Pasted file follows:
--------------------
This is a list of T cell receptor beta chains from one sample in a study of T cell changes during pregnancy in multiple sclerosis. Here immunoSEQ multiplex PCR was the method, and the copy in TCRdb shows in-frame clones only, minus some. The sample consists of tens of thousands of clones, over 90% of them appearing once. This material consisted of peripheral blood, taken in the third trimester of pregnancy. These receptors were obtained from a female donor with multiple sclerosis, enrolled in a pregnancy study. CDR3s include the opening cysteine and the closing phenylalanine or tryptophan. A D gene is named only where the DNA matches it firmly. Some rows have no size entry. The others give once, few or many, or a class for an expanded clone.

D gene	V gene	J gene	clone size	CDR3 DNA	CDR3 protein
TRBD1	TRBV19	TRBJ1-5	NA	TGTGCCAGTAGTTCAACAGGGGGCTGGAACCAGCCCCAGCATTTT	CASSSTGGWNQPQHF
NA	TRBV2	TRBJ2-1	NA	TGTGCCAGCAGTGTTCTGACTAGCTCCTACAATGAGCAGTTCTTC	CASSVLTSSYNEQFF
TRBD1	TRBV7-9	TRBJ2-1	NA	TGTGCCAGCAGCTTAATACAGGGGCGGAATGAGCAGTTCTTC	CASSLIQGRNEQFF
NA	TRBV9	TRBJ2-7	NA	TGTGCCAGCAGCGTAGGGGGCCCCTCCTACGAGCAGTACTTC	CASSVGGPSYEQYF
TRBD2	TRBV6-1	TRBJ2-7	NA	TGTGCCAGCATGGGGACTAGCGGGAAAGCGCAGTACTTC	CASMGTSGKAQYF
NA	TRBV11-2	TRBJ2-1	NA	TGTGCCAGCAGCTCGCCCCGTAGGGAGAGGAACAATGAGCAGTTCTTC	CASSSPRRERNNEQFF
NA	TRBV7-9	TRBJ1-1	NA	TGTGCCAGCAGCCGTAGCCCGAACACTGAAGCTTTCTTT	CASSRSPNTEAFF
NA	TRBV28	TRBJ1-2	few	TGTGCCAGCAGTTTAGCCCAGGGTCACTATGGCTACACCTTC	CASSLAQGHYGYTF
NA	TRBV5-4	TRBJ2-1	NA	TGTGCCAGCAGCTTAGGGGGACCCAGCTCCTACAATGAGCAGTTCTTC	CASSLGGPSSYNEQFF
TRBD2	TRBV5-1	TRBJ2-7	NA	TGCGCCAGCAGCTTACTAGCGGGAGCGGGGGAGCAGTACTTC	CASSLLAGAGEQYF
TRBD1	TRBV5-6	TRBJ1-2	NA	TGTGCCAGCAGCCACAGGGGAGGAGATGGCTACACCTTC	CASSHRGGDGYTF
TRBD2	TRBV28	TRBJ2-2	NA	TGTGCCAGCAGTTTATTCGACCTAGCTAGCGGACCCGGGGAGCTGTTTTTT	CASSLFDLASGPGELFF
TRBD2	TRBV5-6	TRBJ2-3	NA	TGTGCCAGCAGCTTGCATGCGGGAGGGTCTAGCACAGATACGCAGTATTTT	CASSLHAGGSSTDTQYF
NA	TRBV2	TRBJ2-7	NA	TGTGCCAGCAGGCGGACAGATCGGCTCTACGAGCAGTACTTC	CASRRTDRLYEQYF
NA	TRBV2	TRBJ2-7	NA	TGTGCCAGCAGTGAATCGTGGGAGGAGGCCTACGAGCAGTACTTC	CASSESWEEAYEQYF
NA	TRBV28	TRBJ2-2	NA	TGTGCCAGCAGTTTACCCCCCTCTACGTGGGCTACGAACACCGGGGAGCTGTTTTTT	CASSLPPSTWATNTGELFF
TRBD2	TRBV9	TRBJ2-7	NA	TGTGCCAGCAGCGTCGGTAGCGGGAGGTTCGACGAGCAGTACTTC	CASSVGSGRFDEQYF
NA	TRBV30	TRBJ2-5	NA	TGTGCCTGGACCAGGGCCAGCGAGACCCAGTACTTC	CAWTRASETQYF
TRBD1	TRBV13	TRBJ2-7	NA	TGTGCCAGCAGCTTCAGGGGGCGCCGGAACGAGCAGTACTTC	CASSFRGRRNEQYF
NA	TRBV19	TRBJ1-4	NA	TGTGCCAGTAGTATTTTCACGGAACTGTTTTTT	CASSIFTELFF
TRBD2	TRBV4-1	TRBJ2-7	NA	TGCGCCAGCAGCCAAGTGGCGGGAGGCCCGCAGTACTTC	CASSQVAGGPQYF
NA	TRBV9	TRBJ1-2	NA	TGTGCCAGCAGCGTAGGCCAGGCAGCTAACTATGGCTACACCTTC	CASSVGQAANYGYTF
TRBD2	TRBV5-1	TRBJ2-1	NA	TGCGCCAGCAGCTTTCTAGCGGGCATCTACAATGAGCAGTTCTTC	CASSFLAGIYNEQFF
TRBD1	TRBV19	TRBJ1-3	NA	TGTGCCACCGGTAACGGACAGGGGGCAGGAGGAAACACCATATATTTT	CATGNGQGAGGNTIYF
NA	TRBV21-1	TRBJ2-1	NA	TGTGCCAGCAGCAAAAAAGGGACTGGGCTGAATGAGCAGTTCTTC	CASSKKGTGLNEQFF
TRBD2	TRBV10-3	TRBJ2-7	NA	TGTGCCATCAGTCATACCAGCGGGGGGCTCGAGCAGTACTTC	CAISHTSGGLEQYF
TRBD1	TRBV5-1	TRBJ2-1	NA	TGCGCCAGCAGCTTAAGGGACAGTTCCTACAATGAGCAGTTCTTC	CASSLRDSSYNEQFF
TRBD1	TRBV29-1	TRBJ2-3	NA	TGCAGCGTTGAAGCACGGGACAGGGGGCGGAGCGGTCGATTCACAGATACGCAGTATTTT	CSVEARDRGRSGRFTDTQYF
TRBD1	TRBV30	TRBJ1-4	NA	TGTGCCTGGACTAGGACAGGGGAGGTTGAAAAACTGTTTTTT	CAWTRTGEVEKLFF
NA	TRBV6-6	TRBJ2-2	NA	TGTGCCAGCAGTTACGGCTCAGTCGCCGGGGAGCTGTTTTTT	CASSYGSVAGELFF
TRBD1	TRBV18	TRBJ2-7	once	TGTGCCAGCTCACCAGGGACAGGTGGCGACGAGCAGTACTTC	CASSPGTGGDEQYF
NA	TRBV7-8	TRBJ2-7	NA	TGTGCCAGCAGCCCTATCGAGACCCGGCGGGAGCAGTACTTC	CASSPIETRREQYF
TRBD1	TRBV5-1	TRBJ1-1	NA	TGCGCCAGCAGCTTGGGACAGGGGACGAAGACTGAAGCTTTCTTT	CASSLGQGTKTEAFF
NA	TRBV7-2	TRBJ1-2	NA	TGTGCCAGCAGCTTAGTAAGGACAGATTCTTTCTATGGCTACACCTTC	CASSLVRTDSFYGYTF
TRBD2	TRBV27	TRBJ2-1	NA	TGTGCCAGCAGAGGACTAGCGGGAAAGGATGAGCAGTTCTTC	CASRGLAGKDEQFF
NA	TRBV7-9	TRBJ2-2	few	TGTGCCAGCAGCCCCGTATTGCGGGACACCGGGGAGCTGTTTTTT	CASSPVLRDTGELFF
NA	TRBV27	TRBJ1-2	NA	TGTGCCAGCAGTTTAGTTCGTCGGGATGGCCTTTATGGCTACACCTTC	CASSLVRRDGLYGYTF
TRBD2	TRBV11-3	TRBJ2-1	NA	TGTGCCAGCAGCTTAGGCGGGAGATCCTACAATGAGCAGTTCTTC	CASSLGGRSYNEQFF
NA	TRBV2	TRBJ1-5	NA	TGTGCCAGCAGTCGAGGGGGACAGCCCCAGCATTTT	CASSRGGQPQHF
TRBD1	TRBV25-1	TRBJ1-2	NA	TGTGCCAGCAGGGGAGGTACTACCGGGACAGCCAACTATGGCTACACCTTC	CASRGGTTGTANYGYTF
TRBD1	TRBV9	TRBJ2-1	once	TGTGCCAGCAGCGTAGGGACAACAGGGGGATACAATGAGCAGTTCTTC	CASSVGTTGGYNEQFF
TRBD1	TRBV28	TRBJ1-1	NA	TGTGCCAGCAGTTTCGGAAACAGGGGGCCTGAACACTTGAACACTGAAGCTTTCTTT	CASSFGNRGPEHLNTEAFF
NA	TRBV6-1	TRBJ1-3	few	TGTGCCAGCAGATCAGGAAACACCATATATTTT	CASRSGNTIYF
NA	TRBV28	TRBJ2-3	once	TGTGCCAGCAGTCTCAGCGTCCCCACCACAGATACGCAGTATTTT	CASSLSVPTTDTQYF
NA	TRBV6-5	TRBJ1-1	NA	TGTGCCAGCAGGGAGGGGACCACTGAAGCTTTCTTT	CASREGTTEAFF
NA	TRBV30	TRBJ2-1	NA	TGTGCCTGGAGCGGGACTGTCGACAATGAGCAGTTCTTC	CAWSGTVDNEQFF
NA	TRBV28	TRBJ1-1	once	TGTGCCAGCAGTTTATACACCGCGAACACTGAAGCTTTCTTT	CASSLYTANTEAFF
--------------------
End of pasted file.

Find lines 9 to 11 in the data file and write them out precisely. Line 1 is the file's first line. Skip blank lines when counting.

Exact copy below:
NA	TRBV7-9	TRBJ1-1	NA	TGTGCCAGCAGCCGTAGCCCGAACACTGAAGCTTTCTTT	CASSRSPNTEAFF
NA	TRBV28	TRBJ1-2	few	TGTGCCAGCAGTTTAGCCCAGGGTCACTATGGCTACACCTTC	CASSLAQGHYGYTF
NA	TRBV5-4	TRBJ2-1	NA	TGTGCCAGCAGCTTAGGGGGACCCAGCTCCTACAATGAGCAGTTCTTC	CASSLGGPSSYNEQFF